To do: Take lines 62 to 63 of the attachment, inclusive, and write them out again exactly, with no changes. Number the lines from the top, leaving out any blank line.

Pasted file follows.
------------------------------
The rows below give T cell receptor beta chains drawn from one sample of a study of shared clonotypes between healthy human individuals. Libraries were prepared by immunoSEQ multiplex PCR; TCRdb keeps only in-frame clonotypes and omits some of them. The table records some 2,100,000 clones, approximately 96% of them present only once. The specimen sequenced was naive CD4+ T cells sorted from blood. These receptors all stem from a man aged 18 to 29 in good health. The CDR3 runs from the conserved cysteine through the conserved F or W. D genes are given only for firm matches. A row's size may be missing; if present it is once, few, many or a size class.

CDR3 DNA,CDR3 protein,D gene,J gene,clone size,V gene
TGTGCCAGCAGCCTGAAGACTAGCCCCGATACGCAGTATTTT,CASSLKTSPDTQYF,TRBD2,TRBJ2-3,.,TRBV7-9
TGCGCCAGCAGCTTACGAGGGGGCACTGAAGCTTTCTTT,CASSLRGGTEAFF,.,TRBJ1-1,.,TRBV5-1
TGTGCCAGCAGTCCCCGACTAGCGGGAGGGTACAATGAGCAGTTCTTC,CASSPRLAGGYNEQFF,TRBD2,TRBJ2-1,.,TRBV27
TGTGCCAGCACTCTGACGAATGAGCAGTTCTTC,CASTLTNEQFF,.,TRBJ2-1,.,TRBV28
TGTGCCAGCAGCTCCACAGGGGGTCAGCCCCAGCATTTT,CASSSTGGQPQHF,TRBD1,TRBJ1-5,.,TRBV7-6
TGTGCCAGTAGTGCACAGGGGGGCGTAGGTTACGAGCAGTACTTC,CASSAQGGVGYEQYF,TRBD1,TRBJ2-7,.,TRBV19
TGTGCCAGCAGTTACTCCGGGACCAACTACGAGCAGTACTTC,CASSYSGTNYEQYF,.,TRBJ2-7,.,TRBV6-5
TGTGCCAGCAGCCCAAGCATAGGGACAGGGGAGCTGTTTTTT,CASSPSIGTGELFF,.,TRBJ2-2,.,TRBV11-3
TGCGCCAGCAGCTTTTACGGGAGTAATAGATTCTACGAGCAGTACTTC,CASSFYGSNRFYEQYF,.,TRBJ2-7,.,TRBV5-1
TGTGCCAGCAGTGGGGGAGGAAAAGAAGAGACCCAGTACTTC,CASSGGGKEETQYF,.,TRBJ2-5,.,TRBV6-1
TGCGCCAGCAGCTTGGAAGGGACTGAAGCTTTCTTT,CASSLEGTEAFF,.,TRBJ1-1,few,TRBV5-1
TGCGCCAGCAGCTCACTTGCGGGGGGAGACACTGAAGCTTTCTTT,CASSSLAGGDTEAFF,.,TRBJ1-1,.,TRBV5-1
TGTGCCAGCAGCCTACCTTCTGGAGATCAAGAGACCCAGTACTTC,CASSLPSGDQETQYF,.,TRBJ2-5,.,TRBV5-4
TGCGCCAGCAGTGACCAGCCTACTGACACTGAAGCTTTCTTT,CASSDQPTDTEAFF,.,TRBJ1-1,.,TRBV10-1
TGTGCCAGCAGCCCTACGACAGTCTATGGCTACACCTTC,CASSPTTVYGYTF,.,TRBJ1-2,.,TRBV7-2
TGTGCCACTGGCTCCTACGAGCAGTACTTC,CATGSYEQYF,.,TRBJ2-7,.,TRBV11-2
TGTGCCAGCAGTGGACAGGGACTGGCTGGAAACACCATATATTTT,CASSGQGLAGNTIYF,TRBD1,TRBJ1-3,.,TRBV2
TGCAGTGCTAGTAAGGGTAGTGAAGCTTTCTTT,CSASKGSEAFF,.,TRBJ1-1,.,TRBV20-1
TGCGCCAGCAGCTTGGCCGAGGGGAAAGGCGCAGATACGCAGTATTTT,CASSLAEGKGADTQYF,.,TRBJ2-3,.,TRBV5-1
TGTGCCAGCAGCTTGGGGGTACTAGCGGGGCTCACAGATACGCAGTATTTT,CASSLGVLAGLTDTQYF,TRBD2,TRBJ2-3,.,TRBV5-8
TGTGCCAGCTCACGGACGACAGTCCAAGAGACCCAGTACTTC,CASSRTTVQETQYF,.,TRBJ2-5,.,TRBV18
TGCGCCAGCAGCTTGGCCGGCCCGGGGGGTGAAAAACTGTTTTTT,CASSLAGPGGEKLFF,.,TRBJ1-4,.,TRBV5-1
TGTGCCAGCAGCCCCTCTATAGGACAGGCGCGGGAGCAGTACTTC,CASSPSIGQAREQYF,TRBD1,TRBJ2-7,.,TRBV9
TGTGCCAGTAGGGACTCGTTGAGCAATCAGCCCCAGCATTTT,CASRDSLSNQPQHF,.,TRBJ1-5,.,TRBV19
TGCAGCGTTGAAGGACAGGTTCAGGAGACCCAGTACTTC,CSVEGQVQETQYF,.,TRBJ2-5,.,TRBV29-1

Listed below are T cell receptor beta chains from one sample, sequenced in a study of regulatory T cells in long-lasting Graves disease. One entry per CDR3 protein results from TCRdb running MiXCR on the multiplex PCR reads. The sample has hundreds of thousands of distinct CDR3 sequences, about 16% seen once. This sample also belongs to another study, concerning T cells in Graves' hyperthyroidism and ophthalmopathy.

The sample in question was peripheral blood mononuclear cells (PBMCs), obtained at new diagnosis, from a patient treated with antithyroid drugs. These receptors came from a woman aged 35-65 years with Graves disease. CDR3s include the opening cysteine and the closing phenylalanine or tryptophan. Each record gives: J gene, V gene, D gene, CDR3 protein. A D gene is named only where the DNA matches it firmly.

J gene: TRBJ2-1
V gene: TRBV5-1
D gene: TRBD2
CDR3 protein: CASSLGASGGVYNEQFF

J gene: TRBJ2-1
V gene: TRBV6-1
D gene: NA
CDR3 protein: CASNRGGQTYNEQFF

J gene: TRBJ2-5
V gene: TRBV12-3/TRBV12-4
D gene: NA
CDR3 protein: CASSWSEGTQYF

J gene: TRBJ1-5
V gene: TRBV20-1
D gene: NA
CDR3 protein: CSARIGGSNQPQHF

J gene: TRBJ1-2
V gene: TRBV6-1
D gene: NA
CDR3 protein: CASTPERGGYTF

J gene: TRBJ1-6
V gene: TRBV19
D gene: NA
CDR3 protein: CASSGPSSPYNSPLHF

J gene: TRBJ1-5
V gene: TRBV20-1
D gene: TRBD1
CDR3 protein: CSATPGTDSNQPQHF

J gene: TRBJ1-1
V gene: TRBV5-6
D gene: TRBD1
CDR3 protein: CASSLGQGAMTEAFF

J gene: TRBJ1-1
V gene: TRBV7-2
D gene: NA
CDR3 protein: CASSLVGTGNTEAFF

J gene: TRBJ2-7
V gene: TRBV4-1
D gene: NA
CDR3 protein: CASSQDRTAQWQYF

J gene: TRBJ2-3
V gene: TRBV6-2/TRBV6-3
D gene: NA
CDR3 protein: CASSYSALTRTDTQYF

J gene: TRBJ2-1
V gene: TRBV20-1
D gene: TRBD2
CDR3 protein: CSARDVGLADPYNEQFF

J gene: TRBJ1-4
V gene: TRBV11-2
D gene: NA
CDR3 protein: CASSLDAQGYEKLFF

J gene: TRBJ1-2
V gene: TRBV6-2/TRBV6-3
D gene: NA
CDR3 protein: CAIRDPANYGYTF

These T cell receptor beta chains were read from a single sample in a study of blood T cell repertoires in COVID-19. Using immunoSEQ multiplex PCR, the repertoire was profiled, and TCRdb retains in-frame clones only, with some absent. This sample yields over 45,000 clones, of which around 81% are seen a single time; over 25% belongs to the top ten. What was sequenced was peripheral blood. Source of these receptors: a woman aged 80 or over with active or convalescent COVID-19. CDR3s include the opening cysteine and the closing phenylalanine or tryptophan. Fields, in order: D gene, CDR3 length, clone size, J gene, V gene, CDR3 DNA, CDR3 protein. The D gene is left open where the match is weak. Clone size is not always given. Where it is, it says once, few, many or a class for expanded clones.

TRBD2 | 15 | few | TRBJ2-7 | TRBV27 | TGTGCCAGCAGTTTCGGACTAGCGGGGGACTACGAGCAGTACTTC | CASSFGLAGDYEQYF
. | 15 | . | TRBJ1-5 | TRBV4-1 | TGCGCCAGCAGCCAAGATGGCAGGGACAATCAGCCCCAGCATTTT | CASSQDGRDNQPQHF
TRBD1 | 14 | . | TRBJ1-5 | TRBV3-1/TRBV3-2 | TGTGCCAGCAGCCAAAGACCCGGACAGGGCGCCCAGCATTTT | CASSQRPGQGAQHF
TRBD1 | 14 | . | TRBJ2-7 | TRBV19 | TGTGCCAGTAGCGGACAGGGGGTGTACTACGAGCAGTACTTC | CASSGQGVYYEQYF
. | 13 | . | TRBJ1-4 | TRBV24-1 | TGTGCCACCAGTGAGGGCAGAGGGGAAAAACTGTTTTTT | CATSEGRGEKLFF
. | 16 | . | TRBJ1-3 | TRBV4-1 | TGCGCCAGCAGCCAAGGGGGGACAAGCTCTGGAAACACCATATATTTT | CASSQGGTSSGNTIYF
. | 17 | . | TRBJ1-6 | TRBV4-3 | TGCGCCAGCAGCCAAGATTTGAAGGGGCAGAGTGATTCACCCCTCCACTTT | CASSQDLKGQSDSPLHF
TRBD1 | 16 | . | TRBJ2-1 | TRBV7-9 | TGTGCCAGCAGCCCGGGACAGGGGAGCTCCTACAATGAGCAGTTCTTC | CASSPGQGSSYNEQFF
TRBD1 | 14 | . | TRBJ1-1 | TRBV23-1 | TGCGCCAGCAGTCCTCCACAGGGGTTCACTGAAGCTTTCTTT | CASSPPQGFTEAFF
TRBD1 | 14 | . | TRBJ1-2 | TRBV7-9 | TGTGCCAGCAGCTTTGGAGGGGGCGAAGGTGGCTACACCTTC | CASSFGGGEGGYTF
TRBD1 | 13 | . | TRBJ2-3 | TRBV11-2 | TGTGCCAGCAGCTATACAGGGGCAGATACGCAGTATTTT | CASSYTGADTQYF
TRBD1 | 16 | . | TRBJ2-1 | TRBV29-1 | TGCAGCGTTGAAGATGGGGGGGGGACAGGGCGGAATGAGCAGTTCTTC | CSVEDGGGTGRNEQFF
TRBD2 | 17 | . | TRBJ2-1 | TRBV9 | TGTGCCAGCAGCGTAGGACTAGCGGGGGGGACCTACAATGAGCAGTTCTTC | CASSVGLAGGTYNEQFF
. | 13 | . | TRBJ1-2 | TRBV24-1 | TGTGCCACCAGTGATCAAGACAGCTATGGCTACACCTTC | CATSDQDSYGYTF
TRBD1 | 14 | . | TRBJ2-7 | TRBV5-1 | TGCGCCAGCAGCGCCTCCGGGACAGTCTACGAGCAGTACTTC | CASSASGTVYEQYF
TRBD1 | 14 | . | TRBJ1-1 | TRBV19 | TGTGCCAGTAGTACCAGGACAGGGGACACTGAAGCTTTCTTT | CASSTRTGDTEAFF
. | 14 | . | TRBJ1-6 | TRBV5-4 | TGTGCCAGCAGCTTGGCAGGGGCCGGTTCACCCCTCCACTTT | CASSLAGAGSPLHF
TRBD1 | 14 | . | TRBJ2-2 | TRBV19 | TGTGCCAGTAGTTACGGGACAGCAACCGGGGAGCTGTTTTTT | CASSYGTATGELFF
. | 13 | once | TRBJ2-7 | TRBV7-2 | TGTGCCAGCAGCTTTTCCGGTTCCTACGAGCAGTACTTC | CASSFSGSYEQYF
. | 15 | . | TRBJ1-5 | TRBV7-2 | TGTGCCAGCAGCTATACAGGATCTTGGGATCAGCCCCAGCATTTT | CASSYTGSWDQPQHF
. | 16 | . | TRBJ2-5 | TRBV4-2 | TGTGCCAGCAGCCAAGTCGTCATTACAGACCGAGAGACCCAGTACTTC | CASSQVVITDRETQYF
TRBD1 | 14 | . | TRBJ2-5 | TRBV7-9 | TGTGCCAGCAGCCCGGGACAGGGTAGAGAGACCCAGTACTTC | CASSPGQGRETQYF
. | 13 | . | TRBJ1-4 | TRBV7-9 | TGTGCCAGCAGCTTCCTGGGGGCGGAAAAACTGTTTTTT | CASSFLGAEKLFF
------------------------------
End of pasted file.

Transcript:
J gene: TRBJ1-1
V gene: TRBV7-2